Snitch 

Michelle Doggett thought she was doing the right thing by exposing fraud at Lawrence Livermore Lab. But in a town where work and family are one, there's a word for people like her.

Every time Michelle Doggett made the 35-mile trek to Oakland from Livermore for a court hearing, the weather gods served up the same entrée: dreary and overcast. This morning was no different: cold, cloudy, crappy. Before the 41-year-old mother of three and her husband Jim headed west on I-580, they had to drop their youngest child off at Almond School, an elementary school popular among employees of the Lawrence Livermore National Laboratory because it also houses a daycare center for the kids of lab workers. Doggett estimates that 70 to 80 percent of the kids who attend Almond have parents who work at the lab. Her daughter Alexis (Lex for short) is one of them. Jim Doggett works at the lab, has for eighteen years. And Michelle worked there herself until four years ago, when she just couldn't handle being treated as a traitor anymore.

Driving along, Michelle explained to Lex that mom and dad might not be done in time to pick her up from school, but her older brother would be there for her.

"Is this another lawsuit thing?" asked the blonde ten-year-old, a little miffed.

Indeed, it was. Michelle Doggett is suing her former employer, Livermore Lab, claiming it punished her for bringing financial improprieties to light. At the time, her whistleblower retaliation lawsuit was entering its third year with no end in sight, and seeking vindication had become Doggett's full-time job. Lex nicknamed her mom "Busybody," because she always seemed busy reading court documents and deposition transcripts, or heading to and from court.

Lex had a follow-up question for Michelle: "Mom, what's a whistleblower?" she asked. "Because my friends say it's just a snitch."

Snitch. The word stung. "See, Jim?" Doggett said, turning to her husband. "Out of the mouths of babes speaks the truth that everyone else just thinks."

Livermore is a company town, and that company is the lab. When you live and work in such an environment, it isn't always easy to do what you think is right. To come forward with what you consider wrongdoing by your employer puts you at risk of being labeled, not merely by co-workers but by your neighbors, and your kids' friends. Michelle thought she'd done the right thing, and here her little girl was asking if she was a snitch.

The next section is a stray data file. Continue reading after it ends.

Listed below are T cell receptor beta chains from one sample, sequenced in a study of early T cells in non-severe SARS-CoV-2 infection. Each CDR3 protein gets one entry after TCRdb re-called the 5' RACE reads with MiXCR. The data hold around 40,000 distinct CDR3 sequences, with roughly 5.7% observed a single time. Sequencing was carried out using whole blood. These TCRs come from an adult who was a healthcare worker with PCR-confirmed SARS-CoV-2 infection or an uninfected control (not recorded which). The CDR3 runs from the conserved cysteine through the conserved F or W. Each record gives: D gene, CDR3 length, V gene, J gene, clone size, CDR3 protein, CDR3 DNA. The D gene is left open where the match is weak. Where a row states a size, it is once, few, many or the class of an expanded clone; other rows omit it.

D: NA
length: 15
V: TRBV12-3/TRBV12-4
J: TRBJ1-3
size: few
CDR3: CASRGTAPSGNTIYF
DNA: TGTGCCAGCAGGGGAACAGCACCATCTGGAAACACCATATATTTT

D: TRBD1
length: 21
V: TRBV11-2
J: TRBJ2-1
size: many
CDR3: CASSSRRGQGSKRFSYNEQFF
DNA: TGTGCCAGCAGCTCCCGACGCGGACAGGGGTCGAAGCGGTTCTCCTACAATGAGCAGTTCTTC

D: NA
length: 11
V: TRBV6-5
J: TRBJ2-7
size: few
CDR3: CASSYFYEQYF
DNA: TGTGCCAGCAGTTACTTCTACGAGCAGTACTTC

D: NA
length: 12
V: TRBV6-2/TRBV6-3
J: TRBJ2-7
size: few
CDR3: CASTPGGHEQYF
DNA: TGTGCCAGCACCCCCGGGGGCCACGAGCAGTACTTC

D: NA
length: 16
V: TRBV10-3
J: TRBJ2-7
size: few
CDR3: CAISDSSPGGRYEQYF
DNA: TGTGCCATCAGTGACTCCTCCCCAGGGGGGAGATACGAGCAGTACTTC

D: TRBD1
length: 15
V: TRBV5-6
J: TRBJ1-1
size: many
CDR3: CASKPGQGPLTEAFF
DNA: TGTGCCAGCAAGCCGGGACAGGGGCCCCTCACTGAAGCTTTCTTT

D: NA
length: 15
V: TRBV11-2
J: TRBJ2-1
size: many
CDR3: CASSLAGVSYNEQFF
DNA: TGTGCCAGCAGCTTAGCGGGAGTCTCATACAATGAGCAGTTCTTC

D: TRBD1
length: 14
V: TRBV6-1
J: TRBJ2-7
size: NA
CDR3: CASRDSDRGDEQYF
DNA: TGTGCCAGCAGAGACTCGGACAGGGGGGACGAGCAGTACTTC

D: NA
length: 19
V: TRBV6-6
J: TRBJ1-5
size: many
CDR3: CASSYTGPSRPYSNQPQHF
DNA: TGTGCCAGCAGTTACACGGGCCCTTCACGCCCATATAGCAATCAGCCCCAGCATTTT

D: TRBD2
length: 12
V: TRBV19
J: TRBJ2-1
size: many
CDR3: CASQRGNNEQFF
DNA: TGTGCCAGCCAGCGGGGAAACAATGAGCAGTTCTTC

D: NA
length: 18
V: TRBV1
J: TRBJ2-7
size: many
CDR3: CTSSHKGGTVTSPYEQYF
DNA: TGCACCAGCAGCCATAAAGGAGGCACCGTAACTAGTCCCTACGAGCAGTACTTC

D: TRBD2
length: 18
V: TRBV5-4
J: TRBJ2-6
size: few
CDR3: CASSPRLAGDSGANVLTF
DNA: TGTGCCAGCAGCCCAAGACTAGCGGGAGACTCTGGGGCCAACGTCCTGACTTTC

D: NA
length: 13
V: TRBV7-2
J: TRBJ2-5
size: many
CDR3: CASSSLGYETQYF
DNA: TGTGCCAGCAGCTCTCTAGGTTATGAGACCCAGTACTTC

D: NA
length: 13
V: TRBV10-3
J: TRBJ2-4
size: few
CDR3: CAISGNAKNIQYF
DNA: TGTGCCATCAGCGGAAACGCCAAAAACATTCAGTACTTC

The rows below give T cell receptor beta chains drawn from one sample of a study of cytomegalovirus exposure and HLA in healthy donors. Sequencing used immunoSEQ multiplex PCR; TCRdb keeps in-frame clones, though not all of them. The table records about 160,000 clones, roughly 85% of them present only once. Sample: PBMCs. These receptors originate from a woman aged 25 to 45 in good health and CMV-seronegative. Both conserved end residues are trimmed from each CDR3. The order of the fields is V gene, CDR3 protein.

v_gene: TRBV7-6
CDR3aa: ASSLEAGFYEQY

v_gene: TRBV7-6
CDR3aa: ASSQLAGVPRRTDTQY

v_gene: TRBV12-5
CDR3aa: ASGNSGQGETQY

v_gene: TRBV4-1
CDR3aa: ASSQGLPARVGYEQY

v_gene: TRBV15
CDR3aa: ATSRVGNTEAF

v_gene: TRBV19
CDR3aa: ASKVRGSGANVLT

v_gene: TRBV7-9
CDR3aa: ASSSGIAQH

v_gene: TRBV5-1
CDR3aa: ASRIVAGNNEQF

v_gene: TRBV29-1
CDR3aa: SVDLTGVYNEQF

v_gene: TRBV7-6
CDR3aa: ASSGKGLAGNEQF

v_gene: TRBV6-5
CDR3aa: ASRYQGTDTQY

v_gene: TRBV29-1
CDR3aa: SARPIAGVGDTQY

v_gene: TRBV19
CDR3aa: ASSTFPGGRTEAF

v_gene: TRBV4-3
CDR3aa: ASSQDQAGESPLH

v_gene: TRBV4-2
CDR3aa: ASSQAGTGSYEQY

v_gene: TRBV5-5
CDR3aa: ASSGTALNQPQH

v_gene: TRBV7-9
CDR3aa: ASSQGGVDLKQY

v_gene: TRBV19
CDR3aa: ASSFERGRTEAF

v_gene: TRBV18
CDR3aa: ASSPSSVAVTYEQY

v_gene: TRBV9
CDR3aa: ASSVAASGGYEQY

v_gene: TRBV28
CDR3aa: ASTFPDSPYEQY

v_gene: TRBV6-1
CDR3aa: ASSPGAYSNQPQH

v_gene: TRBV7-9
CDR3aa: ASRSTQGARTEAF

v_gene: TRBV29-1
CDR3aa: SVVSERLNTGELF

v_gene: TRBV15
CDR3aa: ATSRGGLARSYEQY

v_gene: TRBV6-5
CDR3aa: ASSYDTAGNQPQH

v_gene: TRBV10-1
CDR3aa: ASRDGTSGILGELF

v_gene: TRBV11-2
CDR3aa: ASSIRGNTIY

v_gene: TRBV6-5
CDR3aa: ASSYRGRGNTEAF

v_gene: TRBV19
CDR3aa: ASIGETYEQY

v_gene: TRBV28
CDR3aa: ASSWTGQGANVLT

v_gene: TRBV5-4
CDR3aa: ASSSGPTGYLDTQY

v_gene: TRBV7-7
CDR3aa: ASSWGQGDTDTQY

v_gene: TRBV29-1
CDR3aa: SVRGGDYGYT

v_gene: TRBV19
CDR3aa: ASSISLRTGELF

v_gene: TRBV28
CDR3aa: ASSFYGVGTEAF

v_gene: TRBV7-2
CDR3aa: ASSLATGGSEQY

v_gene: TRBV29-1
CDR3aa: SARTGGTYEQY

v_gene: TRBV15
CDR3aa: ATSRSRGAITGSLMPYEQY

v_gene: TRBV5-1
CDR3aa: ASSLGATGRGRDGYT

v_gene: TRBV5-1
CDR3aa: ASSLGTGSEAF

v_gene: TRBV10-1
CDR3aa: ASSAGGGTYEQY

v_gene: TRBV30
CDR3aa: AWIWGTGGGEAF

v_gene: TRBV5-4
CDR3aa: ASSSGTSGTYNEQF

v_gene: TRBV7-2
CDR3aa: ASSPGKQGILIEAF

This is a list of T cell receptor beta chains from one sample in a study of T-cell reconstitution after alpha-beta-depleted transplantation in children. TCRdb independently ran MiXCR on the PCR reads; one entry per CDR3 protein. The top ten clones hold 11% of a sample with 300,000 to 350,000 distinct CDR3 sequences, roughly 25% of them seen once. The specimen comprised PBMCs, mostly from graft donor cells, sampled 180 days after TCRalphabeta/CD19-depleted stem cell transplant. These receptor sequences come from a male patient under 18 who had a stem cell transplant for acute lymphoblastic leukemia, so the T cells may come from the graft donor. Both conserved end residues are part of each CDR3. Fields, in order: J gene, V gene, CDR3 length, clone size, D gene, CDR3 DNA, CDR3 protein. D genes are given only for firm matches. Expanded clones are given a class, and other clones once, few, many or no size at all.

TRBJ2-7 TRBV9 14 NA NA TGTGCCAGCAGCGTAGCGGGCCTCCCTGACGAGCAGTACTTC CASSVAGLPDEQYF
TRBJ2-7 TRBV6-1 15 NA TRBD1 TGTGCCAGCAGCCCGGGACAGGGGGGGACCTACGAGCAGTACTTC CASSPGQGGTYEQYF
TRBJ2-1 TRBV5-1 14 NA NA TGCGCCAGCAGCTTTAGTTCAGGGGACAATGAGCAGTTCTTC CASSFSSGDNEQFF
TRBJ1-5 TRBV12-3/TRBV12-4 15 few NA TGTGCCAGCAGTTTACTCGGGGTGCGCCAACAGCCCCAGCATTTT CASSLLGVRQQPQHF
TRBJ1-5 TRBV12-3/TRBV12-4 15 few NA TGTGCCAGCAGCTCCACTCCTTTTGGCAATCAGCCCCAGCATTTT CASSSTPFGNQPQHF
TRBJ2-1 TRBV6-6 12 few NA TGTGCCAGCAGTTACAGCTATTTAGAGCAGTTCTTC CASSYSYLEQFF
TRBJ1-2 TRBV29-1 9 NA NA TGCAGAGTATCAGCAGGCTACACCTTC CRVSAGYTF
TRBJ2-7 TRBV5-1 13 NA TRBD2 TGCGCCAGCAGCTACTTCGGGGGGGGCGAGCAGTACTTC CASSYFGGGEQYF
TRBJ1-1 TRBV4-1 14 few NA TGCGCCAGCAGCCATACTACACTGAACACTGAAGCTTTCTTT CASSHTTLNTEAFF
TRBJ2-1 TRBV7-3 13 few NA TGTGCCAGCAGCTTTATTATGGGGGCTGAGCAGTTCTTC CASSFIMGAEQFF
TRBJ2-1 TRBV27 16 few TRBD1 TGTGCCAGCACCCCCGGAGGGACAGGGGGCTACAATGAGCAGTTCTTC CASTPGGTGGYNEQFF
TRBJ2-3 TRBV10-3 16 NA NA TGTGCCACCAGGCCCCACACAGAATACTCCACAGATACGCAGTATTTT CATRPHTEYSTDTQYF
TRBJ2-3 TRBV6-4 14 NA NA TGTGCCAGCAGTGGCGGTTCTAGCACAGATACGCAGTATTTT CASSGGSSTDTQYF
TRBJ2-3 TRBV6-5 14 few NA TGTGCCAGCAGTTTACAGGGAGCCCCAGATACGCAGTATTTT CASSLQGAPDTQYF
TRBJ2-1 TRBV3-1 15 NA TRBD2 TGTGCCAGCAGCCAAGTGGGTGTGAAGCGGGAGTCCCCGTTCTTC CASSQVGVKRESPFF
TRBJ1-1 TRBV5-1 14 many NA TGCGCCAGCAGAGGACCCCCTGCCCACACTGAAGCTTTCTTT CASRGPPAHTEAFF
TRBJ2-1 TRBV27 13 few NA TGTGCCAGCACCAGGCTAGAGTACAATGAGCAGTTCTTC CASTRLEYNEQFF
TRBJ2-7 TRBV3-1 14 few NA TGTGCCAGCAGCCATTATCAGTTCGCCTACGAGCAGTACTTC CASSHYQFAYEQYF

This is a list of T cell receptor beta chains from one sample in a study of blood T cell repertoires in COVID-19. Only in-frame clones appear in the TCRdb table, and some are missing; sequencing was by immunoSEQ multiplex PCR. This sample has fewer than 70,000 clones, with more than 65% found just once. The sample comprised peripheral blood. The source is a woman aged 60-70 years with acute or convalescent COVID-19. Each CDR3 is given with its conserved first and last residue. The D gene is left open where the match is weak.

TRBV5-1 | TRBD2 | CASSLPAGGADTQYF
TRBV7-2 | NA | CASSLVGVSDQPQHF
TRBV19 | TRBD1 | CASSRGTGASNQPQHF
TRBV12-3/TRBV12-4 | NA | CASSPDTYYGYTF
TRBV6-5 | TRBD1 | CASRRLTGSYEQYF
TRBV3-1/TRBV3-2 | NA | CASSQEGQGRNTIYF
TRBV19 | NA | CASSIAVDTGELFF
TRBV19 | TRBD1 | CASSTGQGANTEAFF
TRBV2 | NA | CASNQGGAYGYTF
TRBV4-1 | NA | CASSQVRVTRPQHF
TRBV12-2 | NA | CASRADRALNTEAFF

Granted, the city has grown up a lot since the University of California-managed weapons lab opened for business a half-century ago and, as the legend goes, its leaders all lived on the same street. But the lab is still Livermore's biggest employer with 8,100 workers, most of whom still live here or in the surrounding valley.

Both Michelle and her husband, Jim, are homegrown lab rats. She went to Livermore High; he to Granada. They met at the lab, where both worked in procurement (she was his secretary). Jim's father and stepmother also worked there for decades. Jim points out that his dad and his sister used to work in the same trailer where he works now. Relationships are entangled like that at the lab. At one point during Jim's tenure, his boss was married to Michelle's supervisor.

It's like a big family at the lab. And like any family, it is occasionally dysfunctional, and it has its secrets. Michelle remembers her former lab boss warning her once not to go outside the lab "family," as he called it, with embarrassing information. The same boss also happened to be a close family friend of Jim's parents, who regularly attended their annual Christmas parties.

It was within this close-knit, insular atmosphere that Michelle Doggett chose to blow the whistle. The lab's own policies encourage employees who see wrongdoing to come forward, and it seemed appropriate to expose waste and outright fraud going on under her nose. That was six long years ago. Now, as her trial date moves closer, a well-known congressman is weighing in on her behalf, even as the lab attempts to get her suit thrown out of court (see sidebar below).

Doggett's case is one of a handful of whistleblower-retaliation lawsuits now pending against Livermore lab and the University of California, which also manages Lawrence Berkeley lab and New Mexico's Los Alamos lab under a contract with the US Department of Energy. Those cases have been overshadowed in Congress and the press recently by the troubles at Los Alamos, where two in-house investigators were fired after they uncovered widespread credit card and spending fraud. US Senator Pete Domenici of New Mexico is the latest high-profile politician to criticize the university over its mismanagement of Los Alamos. UC has exclusively managed all three labs for more than a half-century, and Domenici wants to invite new bidders to compete for the contract when the university's deal expires in September 2005.

Earlier this year, with critics calling for the end of UC's contract for Los Alamos, and perhaps even the other labs, Ron Darling, the university's interim vice president for lab management, tapped a familiar name to advise him on lab issues. When Doggett heard about the appointment, she couldn't believe her ears: Darling was bringing on Robert Kuckuck, Livermore's former second-in-command -- the very same man, she says, who did almost nothing to protect her after she came to him for help.

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